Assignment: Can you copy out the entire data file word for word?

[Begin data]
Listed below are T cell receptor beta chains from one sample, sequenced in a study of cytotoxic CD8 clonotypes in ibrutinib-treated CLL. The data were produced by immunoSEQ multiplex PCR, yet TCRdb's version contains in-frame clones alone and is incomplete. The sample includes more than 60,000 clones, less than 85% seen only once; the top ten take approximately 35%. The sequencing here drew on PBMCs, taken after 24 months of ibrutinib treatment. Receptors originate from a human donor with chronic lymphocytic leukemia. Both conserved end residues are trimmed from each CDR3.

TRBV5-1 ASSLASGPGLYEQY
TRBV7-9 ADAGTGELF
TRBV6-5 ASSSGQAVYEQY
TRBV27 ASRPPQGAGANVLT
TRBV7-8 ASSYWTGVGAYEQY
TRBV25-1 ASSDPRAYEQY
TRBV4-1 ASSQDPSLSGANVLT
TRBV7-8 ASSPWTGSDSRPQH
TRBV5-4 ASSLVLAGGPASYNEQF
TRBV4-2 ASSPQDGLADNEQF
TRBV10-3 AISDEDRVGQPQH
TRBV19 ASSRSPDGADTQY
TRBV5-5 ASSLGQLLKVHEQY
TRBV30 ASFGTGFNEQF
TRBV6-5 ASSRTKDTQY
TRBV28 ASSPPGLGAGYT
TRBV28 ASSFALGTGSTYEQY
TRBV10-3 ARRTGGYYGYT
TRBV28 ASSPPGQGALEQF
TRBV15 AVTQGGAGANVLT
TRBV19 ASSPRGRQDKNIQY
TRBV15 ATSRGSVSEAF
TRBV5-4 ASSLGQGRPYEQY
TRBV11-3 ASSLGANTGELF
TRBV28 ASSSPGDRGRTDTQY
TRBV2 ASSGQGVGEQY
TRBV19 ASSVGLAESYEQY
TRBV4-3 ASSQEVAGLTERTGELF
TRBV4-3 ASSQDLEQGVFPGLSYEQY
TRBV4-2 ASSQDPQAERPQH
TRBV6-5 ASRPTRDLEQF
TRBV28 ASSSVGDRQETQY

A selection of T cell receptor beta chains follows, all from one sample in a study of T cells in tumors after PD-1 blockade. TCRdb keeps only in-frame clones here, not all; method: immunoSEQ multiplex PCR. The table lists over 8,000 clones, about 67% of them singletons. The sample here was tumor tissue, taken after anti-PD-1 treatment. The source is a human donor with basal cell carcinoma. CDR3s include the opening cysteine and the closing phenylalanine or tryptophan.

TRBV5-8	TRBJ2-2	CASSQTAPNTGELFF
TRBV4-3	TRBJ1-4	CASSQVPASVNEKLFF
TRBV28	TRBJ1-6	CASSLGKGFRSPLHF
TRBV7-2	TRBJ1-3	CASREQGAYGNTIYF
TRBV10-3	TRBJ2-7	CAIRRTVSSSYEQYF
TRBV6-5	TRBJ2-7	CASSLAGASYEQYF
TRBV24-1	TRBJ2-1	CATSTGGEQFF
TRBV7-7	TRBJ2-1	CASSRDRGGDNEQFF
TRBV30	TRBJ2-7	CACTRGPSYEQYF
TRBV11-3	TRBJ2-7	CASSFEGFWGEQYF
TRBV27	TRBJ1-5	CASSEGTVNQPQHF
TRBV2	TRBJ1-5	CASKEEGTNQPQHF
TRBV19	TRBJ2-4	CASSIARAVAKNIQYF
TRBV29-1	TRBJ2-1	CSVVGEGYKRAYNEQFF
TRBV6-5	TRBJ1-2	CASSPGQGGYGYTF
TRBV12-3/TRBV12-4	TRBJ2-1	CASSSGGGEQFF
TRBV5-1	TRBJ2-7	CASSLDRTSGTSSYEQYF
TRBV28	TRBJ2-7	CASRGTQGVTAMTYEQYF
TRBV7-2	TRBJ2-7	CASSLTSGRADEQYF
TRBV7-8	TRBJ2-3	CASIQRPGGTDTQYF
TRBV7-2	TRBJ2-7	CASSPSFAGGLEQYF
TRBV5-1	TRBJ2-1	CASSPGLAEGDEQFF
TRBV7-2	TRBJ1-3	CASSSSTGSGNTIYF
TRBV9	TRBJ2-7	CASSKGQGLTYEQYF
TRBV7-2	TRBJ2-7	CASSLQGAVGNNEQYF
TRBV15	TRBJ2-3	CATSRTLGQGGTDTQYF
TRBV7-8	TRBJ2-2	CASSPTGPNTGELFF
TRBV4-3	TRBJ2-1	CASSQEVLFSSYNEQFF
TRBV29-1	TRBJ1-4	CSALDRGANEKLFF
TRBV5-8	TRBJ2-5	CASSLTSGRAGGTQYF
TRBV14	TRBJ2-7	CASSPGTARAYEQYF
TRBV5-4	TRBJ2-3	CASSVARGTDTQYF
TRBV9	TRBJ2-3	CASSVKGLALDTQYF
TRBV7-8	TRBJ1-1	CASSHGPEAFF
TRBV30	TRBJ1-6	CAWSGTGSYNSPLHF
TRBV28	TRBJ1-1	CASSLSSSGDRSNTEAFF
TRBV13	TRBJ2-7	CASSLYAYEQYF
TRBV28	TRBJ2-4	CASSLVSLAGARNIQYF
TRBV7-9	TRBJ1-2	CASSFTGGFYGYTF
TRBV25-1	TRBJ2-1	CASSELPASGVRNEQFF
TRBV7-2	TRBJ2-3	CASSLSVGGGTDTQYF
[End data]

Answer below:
Listed below are T cell receptor beta chains from one sample, sequenced in a study of cytotoxic CD8 clonotypes in ibrutinib-treated CLL. The data were produced by immunoSEQ multiplex PCR, yet TCRdb's version contains in-frame clones alone and is incomplete. The sample includes more than 60,000 clones, less than 85% seen only once; the top ten take approximately 35%. The sequencing here drew on PBMCs, taken after 24 months of ibrutinib treatment. Receptors originate from a human donor with chronic lymphocytic leukemia. Both conserved end residues are trimmed from each CDR3.

TRBV5-1 ASSLASGPGLYEQY
TRBV7-9 ADAGTGELF
TRBV6-5 ASSSGQAVYEQY
TRBV27 ASRPPQGAGANVLT
TRBV7-8 ASSYWTGVGAYEQY
TRBV25-1 ASSDPRAYEQY
TRBV4-1 ASSQDPSLSGANVLT
TRBV7-8 ASSPWTGSDSRPQH
TRBV5-4 ASSLVLAGGPASYNEQF
TRBV4-2 ASSPQDGLADNEQF
TRBV10-3 AISDEDRVGQPQH
TRBV19 ASSRSPDGADTQY
TRBV5-5 ASSLGQLLKVHEQY
TRBV30 ASFGTGFNEQF
TRBV6-5 ASSRTKDTQY
TRBV28 ASSPPGLGAGYT
TRBV28 ASSFALGTGSTYEQY
TRBV10-3 ARRTGGYYGYT
TRBV28 ASSPPGQGALEQF
TRBV15 AVTQGGAGANVLT
TRBV19 ASSPRGRQDKNIQY
TRBV15 ATSRGSVSEAF
TRBV5-4 ASSLGQGRPYEQY
TRBV11-3 ASSLGANTGELF
TRBV28 ASSSPGDRGRTDTQY
TRBV2 ASSGQGVGEQY
TRBV19 ASSVGLAESYEQY
TRBV4-3 ASSQEVAGLTERTGELF
TRBV4-3 ASSQDLEQGVFPGLSYEQY
TRBV4-2 ASSQDPQAERPQH
TRBV6-5 ASRPTRDLEQF
TRBV28 ASSSVGDRQETQY

A selection of T cell receptor beta chains follows, all from one sample in a study of T cells in tumors after PD-1 blockade. TCRdb keeps only in-frame clones here, not all; method: immunoSEQ multiplex PCR. The table lists over 8,000 clones, about 67% of them singletons. The sample here was tumor tissue, taken after anti-PD-1 treatment. The source is a human donor with basal cell carcinoma. CDR3s include the opening cysteine and the closing phenylalanine or tryptophan.

TRBV5-8	TRBJ2-2	CASSQTAPNTGELFF
TRBV4-3	TRBJ1-4	CASSQVPASVNEKLFF
TRBV28	TRBJ1-6	CASSLGKGFRSPLHF
TRBV7-2	TRBJ1-3	CASREQGAYGNTIYF
TRBV10-3	TRBJ2-7	CAIRRTVSSSYEQYF
TRBV6-5	TRBJ2-7	CASSLAGASYEQYF
TRBV24-1	TRBJ2-1	CATSTGGEQFF
TRBV7-7	TRBJ2-1	CASSRDRGGDNEQFF
TRBV30	TRBJ2-7	CACTRGPSYEQYF
TRBV11-3	TRBJ2-7	CASSFEGFWGEQYF
TRBV27	TRBJ1-5	CASSEGTVNQPQHF
TRBV2	TRBJ1-5	CASKEEGTNQPQHF
TRBV19	TRBJ2-4	CASSIARAVAKNIQYF
TRBV29-1	TRBJ2-1	CSVVGEGYKRAYNEQFF
TRBV6-5	TRBJ1-2	CASSPGQGGYGYTF
TRBV12-3/TRBV12-4	TRBJ2-1	CASSSGGGEQFF
TRBV5-1	TRBJ2-7	CASSLDRTSGTSSYEQYF
TRBV28	TRBJ2-7	CASRGTQGVTAMTYEQYF
TRBV7-2	TRBJ2-7	CASSLTSGRADEQYF
TRBV7-8	TRBJ2-3	CASIQRPGGTDTQYF
TRBV7-2	TRBJ2-7	CASSPSFAGGLEQYF
TRBV5-1	TRBJ2-1	CASSPGLAEGDEQFF
TRBV7-2	TRBJ1-3	CASSSSTGSGNTIYF
TRBV9	TRBJ2-7	CASSKGQGLTYEQYF
TRBV7-2	TRBJ2-7	CASSLQGAVGNNEQYF
TRBV15	TRBJ2-3	CATSRTLGQGGTDTQYF
TRBV7-8	TRBJ2-2	CASSPTGPNTGELFF
TRBV4-3	TRBJ2-1	CASSQEVLFSSYNEQFF
TRBV29-1	TRBJ1-4	CSALDRGANEKLFF
TRBV5-8	TRBJ2-5	CASSLTSGRAGGTQYF
TRBV14	TRBJ2-7	CASSPGTARAYEQYF
TRBV5-4	TRBJ2-3	CASSVARGTDTQYF
TRBV9	TRBJ2-3	CASSVKGLALDTQYF
TRBV7-8	TRBJ1-1	CASSHGPEAFF
TRBV30	TRBJ1-6	CAWSGTGSYNSPLHF
TRBV28	TRBJ1-1	CASSLSSSGDRSNTEAFF
TRBV13	TRBJ2-7	CASSLYAYEQYF
TRBV28	TRBJ2-4	CASSLVSLAGARNIQYF
TRBV7-9	TRBJ1-2	CASSFTGGFYGYTF
TRBV25-1	TRBJ2-1	CASSELPASGVRNEQFF
TRBV7-2	TRBJ2-3	CASSLSVGGGTDTQYF